Most organizations live or die, succeed or fail based on their ability to make the correction decision at the right time. In today’s world, those decisions need to be made quicker and carry more impact if the wrong decision is made. The implications of failure due to poor decision making are well known, but just for the record, let’s summarize them: spoilt image, loss of revenue, loss of investment, cut backs to recovery losses, time lapse behind competitors, staff uncertainty and cost of reversing the bad decisions. It’s just as well that these decisions are in the hands of well trained, well informed and well prepared senior managers.
Many more decisions are made every day by service desk analysts. Every incident sent to the service desk results in an analyst having to make a decision, e.g. whether to close an incident or whether to escalate an incident or what priority should be allocated to an incident. Every incident that arrives at a service desk requires at least one decision. This is an important fact that management needs to consider when recruiting, on-boarding and educating service desk staff.
Yet, most service desk analysts get no or little decision making training. Why is that? Especially when you think of the volume of incidents raised every day. For example, if there are ten analysts on a service desk each handling 30 incidents per day that’s 300 decision made by the service desk in one day. Many of these decisions are small, and a wrong decision would not cause much harm, but sprinkled amongst them are some potentially explosive decisions.
There are two approaches we can put in motion very quickly to address this. The first one is to realise that the objective is to reduce incidents not to keep making the same decision again and again as this quote from Ron Muns (founder of HDI) illustrates so succinctly:
“An organization must analyze all the decisions made by support analyst to understand what changes are needed so that the same decisions don’t have to be made over and over.”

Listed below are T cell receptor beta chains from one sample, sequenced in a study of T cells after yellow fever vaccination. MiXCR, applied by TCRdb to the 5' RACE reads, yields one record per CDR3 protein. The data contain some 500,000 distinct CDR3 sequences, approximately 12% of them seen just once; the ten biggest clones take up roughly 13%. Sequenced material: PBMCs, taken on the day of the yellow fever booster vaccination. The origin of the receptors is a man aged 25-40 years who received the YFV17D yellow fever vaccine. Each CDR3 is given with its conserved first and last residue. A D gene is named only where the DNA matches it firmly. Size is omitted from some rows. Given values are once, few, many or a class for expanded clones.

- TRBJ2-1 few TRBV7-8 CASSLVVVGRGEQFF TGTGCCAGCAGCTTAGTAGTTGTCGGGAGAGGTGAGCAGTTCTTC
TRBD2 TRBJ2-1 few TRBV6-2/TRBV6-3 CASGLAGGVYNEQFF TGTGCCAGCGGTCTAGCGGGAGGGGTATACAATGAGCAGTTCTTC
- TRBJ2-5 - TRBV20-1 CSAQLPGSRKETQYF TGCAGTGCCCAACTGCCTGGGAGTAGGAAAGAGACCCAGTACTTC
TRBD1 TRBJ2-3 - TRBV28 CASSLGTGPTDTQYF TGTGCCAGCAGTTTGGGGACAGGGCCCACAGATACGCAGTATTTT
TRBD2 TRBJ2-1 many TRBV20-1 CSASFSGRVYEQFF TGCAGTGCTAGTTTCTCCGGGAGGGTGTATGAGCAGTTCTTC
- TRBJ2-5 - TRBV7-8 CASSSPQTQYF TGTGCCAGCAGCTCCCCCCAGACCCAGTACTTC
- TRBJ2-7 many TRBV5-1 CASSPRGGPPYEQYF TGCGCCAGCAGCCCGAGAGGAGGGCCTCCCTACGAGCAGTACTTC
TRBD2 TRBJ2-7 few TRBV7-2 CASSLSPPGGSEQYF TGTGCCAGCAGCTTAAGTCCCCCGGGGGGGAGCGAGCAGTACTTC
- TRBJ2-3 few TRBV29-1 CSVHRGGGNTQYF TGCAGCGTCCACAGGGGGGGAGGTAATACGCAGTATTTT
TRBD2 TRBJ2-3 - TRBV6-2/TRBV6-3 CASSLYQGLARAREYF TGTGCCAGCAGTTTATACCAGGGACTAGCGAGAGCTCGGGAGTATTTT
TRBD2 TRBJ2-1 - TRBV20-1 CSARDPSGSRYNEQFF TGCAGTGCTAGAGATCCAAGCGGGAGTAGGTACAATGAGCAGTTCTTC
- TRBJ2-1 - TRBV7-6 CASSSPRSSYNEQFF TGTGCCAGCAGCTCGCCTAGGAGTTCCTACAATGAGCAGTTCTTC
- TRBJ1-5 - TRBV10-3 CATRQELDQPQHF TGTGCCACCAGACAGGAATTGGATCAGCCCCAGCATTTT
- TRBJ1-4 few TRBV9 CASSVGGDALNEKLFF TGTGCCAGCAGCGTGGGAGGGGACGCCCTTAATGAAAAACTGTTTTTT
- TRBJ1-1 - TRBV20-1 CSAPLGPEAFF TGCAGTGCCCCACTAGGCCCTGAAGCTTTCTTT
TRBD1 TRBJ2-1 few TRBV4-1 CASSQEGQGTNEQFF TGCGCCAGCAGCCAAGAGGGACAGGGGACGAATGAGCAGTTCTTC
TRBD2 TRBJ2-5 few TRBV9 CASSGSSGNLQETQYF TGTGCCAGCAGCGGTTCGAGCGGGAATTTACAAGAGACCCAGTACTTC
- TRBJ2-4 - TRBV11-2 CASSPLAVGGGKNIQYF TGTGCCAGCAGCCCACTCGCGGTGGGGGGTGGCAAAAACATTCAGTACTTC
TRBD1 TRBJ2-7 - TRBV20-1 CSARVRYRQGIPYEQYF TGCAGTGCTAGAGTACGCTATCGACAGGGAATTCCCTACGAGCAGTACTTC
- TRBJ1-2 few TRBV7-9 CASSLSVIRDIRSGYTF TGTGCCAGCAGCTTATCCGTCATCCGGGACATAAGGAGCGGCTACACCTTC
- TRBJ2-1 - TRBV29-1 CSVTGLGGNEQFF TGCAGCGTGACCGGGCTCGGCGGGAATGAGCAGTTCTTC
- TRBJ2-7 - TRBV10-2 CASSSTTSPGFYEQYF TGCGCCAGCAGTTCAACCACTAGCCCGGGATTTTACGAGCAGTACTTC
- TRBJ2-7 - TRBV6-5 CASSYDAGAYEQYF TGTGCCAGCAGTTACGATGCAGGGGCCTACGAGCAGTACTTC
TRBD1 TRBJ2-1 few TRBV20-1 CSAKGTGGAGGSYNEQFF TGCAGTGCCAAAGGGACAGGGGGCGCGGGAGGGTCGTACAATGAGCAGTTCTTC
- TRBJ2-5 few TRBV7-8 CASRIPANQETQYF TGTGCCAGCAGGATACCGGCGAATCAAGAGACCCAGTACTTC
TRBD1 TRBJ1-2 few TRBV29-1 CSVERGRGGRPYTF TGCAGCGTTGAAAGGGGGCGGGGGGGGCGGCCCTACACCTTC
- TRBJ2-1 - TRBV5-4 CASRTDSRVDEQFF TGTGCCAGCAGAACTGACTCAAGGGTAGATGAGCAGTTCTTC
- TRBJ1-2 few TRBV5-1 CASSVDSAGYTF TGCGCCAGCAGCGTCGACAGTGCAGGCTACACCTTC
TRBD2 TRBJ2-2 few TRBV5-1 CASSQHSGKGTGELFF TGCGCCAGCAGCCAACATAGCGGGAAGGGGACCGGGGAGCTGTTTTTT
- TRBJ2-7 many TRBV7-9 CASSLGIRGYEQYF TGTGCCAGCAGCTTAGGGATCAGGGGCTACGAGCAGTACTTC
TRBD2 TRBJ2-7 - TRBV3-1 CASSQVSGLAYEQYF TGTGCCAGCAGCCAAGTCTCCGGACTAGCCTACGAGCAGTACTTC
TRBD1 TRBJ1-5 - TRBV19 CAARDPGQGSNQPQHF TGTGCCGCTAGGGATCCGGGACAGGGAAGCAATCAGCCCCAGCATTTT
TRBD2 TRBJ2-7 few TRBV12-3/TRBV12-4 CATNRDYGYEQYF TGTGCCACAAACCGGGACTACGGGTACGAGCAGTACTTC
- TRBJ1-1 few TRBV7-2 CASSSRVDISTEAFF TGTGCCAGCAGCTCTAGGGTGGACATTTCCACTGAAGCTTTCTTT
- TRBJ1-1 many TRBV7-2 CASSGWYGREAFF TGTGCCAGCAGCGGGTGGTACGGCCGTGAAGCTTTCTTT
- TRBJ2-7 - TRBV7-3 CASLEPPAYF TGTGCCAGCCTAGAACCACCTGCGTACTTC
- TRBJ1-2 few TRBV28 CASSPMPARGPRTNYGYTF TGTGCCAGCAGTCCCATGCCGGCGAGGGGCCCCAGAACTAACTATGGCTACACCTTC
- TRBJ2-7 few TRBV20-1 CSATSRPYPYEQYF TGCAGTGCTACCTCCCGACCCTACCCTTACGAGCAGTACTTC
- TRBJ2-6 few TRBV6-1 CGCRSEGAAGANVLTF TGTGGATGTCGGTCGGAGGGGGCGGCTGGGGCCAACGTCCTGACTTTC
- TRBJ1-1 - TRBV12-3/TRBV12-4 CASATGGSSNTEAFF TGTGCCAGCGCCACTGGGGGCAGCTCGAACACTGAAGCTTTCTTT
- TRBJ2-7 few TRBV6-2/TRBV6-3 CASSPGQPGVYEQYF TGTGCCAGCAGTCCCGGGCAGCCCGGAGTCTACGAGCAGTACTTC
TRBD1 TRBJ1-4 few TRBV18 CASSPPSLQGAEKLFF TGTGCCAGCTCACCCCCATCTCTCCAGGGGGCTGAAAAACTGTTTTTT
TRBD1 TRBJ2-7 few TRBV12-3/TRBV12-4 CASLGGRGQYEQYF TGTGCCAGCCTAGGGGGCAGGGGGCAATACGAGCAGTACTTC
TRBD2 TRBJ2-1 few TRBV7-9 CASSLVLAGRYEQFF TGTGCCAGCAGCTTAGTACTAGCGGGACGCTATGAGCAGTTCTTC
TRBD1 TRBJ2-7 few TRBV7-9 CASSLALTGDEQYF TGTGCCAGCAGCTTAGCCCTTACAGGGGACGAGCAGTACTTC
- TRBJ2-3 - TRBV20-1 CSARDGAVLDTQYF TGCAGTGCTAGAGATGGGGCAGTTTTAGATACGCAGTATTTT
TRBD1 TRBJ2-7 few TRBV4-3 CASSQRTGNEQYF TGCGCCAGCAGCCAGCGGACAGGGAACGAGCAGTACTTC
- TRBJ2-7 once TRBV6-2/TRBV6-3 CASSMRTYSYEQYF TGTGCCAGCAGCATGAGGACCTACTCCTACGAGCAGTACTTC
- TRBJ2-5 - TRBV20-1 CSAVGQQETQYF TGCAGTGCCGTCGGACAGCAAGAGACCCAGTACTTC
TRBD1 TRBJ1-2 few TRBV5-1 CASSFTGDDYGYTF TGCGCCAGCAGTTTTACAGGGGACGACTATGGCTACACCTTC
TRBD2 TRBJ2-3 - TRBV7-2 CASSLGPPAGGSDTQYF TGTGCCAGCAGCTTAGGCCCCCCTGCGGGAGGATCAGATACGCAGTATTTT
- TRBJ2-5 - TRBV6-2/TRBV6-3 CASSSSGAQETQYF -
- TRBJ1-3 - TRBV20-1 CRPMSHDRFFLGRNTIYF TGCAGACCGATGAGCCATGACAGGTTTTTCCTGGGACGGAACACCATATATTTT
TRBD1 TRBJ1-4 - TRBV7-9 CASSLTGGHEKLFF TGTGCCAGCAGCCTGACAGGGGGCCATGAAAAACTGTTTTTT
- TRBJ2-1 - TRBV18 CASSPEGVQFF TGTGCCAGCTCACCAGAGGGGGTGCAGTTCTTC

Proactive problem management, root cause analysis, is a must so that dangerous decisions are eliminated. As IT penetrates more and more into the fabric of business, the scope for dangerous decisions grows and will need careful attention. Even with all their resources and support, executives will make the odd wrong decision so just imagine how the service desk must struggle at times.
The second approach is to address the lack of decision making training and knowledge. We can, and should, adapt knowledge management tools to support service analysts, but training will give the needed insight into how to use knowledge management tools.
Finally, all wrong decisions by service analysts need to be analysed so that either they don’t occur again or if they do reoccur, the service desk analysts are trained and equipped with an adequate tool kit.
Senior managers may have the make the really ‘big’ decisions, but in regards to sheer volume, service desk analysts leave them far behind. What’s more, these analysts are also trying to cope with angry customers and tight deadlines both of which hinder the decision making process. Remember there is no room for guess work.
So, who should be viewed as real decision makers – why the service desk analysts of course.
How many decisions does your service desk team make in one day?